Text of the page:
Meet Iryna Roik, Project Manager, PR, and Marketing at Nova Ukraine Kyiv Office
Tell us a little about your background. What were you doing before the war?
I was working at an advertising agency. Life was good. I hung out with friends, read books, went to the movies, and dreamed of travels, new experiences, and what was ahead. But after February 24, life as I knew it was gone, and nothing has been the same since.
How does the war affect your daily life?
It’s important to understand that I live in a relatively quiet city. And although it’s nothing like Kharkiv or Kherson, war changes life everywhere. In the beginning, I feared losing my home and my family. Now I’m afraid for the loved ones outside of my family. A few days ago, I learned about the death of an incredible friend. This is the pain of war that will never go away. We are losing extraordinary people.
Right now, it’s as if I’ve become united with strangers. For example, a friend of a friend is raising money for her father’s pickup truck. I don’t know her, but I’m sending money. Because now there is no such thing as a stranger’s father or a stranger’s loved one, you experience every need as your own. Everything now is personal.
Why did you decide to work at Nova Ukraine?
I hadn’t done volunteer work since my days at the university. But when the war broke out, I was looking for a way to be useful to my country. I am so grateful I found Nova Ukraine. Actually, I think we found each other. Now, I can help not just with my hands, sorting products and weaving nets, but also with my managerial skills, my people skills, and my knowledge of marketing and writing. My ability to get things done.
What’s your typical day at the office like? Please describe your daily activities and tasks.
As a marketing and communications manager, I am able to help in many ways. Even remotely, which is how I work, I can help “package” projects for fundraising in America, help with reporting projects, write press releases and social posts, work with photographers, journalists, and branded product manufacturers, advise teams on how to communicate with the media and write scripts for shoots. Actually, it seems like I’ve been preparing for this job my whole life, as it combines all the knowledge and skills I have. And what I don’t know, I can learn quickly.
Can you share with us a particular story that struck you?
In June 2022, a few months after the war began, I was asked to organize a small holiday party for displaced children in my hometown. This was one of my first projects for Nova Ukraine. I didn’t know anything yet about the organization, but my managerial experience helped me. We got together with the Shelter+ Community Center, which had been integrating displaced people for months into an active little community in Kryvyi Rih.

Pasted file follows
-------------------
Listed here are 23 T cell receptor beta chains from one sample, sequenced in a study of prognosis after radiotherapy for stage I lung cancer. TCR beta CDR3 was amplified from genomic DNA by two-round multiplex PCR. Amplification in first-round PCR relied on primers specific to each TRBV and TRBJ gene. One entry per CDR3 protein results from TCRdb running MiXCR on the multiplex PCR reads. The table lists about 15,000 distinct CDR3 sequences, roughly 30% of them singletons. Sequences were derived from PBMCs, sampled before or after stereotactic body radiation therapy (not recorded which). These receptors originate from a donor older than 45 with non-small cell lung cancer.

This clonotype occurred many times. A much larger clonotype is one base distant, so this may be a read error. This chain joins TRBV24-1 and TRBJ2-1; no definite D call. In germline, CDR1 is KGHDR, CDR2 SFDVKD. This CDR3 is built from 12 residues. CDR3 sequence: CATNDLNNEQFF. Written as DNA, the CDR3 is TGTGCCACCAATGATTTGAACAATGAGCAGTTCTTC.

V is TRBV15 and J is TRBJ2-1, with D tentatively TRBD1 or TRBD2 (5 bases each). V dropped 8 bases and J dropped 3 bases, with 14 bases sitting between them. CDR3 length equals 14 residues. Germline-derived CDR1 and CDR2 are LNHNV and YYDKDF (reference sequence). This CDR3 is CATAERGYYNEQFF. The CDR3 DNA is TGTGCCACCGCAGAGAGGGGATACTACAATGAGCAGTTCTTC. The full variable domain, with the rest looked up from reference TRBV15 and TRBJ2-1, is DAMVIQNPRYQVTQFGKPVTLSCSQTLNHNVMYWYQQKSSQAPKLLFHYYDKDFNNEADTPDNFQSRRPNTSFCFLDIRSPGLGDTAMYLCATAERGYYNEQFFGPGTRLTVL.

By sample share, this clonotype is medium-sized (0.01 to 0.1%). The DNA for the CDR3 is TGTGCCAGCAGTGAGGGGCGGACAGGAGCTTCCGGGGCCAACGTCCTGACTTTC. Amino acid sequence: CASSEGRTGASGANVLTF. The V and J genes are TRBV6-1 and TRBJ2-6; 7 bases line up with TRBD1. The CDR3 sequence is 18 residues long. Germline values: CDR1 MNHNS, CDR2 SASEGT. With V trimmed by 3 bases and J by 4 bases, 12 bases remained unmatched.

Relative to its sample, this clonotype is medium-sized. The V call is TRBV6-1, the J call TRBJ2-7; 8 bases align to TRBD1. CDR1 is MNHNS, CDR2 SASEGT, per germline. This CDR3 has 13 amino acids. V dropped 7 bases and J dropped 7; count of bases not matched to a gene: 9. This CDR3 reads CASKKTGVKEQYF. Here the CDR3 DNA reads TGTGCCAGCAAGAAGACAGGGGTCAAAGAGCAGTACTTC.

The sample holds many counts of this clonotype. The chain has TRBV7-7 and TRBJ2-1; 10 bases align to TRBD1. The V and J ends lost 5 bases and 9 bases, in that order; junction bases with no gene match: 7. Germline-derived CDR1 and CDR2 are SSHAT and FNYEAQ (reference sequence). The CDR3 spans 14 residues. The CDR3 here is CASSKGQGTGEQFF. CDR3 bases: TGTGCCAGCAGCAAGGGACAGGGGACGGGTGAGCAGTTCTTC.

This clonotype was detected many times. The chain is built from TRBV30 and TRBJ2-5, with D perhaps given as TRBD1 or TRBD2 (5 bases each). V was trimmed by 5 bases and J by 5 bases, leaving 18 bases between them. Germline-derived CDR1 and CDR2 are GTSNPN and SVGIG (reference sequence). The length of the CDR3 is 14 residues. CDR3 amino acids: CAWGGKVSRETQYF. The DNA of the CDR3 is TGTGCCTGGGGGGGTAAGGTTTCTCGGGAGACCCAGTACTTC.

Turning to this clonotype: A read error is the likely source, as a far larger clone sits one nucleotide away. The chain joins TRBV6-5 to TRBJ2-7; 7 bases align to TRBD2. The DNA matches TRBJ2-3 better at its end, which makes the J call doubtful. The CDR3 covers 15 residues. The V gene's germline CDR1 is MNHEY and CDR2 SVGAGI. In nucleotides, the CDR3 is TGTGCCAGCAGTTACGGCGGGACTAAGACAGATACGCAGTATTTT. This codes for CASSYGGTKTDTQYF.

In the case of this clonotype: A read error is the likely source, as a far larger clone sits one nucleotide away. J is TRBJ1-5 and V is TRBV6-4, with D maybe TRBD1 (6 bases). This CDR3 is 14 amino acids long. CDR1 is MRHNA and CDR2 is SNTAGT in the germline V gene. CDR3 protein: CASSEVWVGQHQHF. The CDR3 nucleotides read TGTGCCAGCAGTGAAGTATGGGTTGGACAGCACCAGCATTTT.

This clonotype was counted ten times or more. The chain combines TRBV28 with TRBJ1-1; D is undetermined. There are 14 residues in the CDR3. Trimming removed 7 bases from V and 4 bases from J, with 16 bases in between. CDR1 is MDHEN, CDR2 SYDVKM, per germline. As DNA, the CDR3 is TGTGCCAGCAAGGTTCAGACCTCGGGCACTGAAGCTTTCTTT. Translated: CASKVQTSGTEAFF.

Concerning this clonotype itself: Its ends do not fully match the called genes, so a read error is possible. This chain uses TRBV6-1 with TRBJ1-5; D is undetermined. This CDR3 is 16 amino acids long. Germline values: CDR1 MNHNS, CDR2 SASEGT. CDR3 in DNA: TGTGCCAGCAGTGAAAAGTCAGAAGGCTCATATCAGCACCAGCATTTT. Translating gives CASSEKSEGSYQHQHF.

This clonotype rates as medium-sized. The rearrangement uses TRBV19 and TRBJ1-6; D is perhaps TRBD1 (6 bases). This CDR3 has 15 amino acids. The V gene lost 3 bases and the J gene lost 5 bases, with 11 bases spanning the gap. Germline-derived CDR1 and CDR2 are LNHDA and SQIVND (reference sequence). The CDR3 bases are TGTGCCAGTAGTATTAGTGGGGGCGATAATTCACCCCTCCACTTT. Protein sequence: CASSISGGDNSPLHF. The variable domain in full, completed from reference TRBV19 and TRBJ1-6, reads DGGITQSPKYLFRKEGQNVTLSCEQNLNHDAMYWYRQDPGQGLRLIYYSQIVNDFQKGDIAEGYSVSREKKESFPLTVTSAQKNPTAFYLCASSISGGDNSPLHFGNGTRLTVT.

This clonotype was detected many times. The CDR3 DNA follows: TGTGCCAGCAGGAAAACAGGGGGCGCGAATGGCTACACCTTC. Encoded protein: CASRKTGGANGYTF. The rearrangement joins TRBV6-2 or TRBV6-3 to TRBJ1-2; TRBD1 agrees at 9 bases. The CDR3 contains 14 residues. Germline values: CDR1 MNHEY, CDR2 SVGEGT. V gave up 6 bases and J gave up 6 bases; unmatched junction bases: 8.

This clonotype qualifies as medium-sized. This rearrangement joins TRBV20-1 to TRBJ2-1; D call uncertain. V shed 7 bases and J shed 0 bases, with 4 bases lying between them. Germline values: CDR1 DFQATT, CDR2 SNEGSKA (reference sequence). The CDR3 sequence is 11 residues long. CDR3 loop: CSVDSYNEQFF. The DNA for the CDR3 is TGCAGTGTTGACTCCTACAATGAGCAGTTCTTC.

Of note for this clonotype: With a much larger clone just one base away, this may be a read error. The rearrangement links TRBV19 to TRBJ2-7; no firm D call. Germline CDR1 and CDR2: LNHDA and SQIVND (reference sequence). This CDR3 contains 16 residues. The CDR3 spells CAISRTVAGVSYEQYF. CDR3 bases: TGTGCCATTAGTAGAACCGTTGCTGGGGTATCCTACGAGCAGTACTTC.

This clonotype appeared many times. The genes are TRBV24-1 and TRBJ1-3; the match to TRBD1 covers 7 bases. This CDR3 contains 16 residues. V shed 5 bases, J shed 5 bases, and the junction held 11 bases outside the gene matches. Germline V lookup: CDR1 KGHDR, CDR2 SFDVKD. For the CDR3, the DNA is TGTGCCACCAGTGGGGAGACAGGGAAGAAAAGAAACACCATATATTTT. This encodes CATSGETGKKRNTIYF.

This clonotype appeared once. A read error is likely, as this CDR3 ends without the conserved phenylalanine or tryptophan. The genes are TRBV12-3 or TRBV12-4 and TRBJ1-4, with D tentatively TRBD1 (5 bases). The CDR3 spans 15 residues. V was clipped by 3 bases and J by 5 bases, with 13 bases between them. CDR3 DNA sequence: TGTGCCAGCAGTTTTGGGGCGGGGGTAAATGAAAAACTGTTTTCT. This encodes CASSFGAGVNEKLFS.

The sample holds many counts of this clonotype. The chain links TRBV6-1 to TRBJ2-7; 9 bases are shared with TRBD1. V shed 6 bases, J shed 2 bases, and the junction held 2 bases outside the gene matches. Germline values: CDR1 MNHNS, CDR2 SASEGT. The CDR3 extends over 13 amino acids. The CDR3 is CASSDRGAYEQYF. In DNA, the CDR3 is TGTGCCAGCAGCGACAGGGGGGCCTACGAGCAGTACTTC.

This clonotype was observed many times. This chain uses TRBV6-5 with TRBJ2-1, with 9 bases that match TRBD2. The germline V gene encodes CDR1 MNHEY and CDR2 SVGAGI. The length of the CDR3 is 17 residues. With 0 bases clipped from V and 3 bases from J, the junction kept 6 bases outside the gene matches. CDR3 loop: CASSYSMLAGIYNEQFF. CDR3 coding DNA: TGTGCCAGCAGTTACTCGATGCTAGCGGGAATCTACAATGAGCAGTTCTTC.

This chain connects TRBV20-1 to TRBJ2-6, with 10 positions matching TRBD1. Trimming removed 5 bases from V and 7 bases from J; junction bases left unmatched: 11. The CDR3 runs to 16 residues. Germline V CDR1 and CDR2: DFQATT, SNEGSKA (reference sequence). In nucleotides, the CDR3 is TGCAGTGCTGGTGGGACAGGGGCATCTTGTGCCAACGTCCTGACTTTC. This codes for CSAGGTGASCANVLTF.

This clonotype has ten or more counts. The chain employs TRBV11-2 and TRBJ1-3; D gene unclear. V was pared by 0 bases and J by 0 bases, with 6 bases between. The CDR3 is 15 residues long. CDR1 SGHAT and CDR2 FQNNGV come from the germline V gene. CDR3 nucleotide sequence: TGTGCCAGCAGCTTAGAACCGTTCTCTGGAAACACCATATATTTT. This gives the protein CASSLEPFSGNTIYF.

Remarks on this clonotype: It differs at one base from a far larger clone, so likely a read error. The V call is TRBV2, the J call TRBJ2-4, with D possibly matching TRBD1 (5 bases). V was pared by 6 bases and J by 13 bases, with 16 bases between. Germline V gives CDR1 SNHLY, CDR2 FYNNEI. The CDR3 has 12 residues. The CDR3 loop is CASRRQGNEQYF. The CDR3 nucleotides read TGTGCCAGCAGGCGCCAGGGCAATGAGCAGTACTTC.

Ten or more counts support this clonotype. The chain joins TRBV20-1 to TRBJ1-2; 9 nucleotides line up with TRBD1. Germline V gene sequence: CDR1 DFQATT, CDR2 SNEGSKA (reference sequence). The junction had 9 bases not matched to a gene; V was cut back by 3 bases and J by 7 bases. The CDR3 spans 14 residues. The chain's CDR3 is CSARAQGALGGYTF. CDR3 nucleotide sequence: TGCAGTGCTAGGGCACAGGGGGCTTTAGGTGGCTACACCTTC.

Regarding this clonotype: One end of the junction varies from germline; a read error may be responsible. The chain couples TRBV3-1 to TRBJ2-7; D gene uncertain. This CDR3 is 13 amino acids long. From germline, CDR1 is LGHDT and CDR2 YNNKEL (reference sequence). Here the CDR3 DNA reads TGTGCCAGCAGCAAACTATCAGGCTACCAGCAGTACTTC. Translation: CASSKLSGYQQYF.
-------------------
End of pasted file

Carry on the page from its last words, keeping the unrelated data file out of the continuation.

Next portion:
Shelter+ not only raised funds for humanitarian aid, they freely distributed them. They enlisted displaced people in volunteering efforts and gave them a place to share their experiences and transform their suffering into strength to help others in need. Mostly, these were families with children who found new friends in the cultural center where they could once again play soccer, or try theater in the studio, resume kindergarten, and talk about what they had been through. There were about 100 children of different ages for whom we organized an actual book holiday. At the end of this holiday, the children could choose books we had purchased and exchange them with newly made friends.
Around this same time, an actual library was opened at the cultural and community center. Now the children had a new social foundation where they could be further integrated into a larger community through the sharing and exchanging of books. One hundred children may seem like nothing given the scale of this war, but for me, as a coordinator and a person who loves books, this was a very gratifying project. Integrating displaced people into new communities means you have helped them find a place they will eventually call home.
What do you think Ukrainians need the most right now? (Besides victory.)
It’s a difficult question because the war has affected us differently. Someone might need a place to sleep peacefully without hearing explosions in the middle of the night. Someone else might need windows in their apartment. And someone else might just want a shelter where they will be safe.
The one thing we all need is to know we are not alone in this war. There is support for our country.
What is the most challenging part of your work at Nova Ukraine?
I work with many different partners, coordinators and materials. The topics vary, from evacuation to humanitarian or medical aid, etc. And sometimes, I become overwhelmed with emotion. This is the most challenging part of the work: Trying to just stay on course, and document all that has happened so our children and grandchildren will remember what happened to Ukraine. Who was a friend, and who was the enemy.